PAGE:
3. The setting
These measurements were made in a region of relatively strong wind forcing and very weak mesoscale eddies. Surface drifter trajectories in this region can be accurately predicted from the wind stress and historical geostrophic currents alone (Ingraham and Miyahara 1988). During the D01 measurements, horizontal gradients in the mixed layer lead to rapid restratification of the mixed layer during periods of weak winds. This effect is much weaker at this location. At both locations, storms generated large inertial oscillations, which lead to intermittent strong cooling of the mixed layer by entrainment of water from below. Only a very weak diurnal temperature signal, less than 0.1°C, is present. This signal is barely resolvable above the turbulent temperature fluctuations in the mixed layer.
Figure 2 shows the wind direction, wind speed, and mixed layer depth as determined from the QuikSCAT and float data, respectively. The winds generally blew toward the northeast or east (Fig. 2a), and the wind speed increased, on average, from about 2 m s−1 at day 274 to a maximum wind speed of about 21 m s−1 at day 302 (Fig. 2b). Surface trajectories of both floats (not shown here) show them moving in a generally downwind direction with horizontal velocities of no more than 0.7 m s−1. The mixed layer depth increased gradually from 20 to nearly 60 m (Fig. 2c). Density profiles (Fig. 1b) indicate that the mixed layers were generally well mixed and that the average potential density in the mixed layer increased from 23.3 to 24.4 kg m−3.
4. Analysis and results
a. Correlation with wind stress
The vertical velocity variance 〈w2〉 was estimated from the 3.7-h average of float vertical velocities. Typical float vertical velocities were 0.01–0.03 m s−1, with the maximum vertical velocity of 0.06 m s−1. Typical overturning times were 0.5–1 h. Therefore, during the averaging time of 〈w2〉 the float traverses the mixed layer several times. Values of 〈w2〉 that occurred within 6 h of a QuikSCAT wind estimate were grouped with the wind stress from that estimate. A total of 75 sets of 〈w2〉 and u2∗ were obtained, 45 from float 6 and 30 from float 7. A scatterplot (Fig. 3) indicates a clear linear relationship with the ratio 〈w2〉1/2/u∗ = A1/2 = 1.07 ± 0.05, where the error represents two standard deviations of the mean calculated from the standard deviation of 〈w2〉1/2/u∗ assuming 75 independent wind stress estimates. The value of A, 1.14 ± 0.06, is slightly smaller than the value 1.35 ± 0.07 reported by D01 (D01, his Fig. 4).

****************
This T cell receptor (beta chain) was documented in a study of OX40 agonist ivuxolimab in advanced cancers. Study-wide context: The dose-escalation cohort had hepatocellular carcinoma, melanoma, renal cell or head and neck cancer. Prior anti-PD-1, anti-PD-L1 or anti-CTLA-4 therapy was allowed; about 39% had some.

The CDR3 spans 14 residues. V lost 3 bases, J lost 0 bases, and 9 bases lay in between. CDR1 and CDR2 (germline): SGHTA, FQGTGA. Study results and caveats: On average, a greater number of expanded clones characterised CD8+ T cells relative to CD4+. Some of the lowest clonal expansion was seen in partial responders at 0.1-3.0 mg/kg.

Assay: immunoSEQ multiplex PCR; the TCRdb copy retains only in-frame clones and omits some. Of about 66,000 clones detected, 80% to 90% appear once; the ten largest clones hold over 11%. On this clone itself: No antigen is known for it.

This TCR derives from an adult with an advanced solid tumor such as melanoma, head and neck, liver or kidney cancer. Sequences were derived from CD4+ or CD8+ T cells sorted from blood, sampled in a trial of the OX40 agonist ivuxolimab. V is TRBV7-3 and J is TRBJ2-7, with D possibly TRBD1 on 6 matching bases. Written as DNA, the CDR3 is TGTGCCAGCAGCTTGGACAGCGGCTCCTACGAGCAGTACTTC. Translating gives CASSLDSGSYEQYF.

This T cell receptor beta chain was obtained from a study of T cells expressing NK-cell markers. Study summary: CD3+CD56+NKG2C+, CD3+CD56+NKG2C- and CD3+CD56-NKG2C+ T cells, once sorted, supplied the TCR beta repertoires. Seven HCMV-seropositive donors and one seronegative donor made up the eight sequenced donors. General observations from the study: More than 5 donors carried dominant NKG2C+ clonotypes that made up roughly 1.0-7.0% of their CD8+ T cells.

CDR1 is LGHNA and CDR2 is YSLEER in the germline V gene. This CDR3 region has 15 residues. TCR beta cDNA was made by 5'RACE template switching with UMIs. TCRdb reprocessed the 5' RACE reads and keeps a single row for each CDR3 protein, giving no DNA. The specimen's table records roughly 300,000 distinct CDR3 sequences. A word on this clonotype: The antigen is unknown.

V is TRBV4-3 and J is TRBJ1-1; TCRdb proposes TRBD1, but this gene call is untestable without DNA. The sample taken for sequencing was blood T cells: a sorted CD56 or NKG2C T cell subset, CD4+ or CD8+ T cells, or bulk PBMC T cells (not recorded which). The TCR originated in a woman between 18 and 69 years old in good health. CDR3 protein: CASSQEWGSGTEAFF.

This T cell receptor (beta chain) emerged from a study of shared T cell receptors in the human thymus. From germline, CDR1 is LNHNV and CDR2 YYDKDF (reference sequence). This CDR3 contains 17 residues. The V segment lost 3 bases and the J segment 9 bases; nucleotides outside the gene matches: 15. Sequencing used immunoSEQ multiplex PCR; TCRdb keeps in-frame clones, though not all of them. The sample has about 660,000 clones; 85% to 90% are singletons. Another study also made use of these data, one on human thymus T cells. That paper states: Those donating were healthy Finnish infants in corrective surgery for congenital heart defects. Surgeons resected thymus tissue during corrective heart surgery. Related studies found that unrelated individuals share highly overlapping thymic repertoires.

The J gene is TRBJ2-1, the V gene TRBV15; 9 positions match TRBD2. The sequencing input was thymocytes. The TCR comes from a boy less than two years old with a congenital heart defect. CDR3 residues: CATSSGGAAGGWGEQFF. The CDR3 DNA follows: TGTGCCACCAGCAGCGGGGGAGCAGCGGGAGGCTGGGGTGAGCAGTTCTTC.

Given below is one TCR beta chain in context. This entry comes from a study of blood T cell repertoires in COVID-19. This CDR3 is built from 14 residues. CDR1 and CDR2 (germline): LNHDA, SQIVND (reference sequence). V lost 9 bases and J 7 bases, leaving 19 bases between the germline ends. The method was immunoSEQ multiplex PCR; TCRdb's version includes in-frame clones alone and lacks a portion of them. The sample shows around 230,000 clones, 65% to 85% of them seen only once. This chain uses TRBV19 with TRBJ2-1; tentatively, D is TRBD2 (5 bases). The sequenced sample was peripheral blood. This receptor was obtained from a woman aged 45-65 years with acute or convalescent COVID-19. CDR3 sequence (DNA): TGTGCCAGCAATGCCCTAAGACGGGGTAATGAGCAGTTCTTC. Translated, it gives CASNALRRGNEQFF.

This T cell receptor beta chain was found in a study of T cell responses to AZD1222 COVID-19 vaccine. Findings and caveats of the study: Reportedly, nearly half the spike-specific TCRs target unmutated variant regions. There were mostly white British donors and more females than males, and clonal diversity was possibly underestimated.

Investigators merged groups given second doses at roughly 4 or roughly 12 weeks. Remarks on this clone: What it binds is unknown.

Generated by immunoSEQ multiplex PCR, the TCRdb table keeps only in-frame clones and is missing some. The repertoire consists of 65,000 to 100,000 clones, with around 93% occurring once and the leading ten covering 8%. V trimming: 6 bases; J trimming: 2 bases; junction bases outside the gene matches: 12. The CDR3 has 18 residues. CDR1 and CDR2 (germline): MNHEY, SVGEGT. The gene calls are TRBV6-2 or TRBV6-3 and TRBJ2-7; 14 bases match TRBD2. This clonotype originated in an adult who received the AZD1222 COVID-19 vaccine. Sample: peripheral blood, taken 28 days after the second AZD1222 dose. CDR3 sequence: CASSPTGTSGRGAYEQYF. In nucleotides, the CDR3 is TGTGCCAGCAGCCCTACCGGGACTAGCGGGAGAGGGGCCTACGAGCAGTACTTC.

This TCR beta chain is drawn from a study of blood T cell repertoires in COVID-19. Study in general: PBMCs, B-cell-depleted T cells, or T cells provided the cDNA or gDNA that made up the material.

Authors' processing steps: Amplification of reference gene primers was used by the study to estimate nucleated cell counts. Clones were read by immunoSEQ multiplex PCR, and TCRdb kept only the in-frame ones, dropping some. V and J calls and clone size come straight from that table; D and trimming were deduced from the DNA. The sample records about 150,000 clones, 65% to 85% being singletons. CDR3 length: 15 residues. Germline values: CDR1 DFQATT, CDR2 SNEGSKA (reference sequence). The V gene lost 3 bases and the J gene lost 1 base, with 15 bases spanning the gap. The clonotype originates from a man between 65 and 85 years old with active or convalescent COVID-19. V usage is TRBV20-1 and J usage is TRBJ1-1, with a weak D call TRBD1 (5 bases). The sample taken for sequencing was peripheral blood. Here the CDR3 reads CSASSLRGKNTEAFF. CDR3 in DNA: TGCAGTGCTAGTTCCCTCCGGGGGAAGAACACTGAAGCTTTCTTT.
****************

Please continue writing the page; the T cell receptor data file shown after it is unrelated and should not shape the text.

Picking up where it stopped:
Random deviations from the linear relationship in Fig. 3 can be attributed to statistical variations and measurement errors from using the QuikSCAT winds. A single value of QuikSCAT wind speed is used to define u∗ for 12 h of float data. Estimates of the resulting errors were obtained using wind measurements at the nearest NDBC buoy (46006; 40.80°N, 137.48°W) for October, November, and December of 2000. Estimates of u∗ in a 12-h window have an rms deviation of about 0.0016 m s−1 from their value at the center of the window. Combining this estimate with a QuikSCAT wind error of 1.3 m s−1 results in an rms error in u∗ of 0.0022 m s−1. This range, drawn as the dashed lines in Fig. 3, clearly encompasses the observed variation in the scatterplot.
Systematic errors are small. Sensitivity tests for the QuikSCAT rain flag, the averaging time interval, the wind stress bulk formulas, and the separation length between the QuikSCAT and drift times were made. The linear relationship between 〈w2〉1/2 and u∗ in Fig. 3 remains consistent under these variations, and the slope of the best-fit line varies by only 2.8%.
b. Depth variation
Figure 4 plots the probability distribution of float data as a function of z/H (solid bars). The distribution is nearly uniform from the surface down to a depth of about 0.6H and is more uniform than that of D01 (cf. with D01's Fig. 6). As discussed in D'Asaro (2003b), this result indicates that the floats used here are more neutrally buoyant and thus more accurately Lagrangian than those used in D01.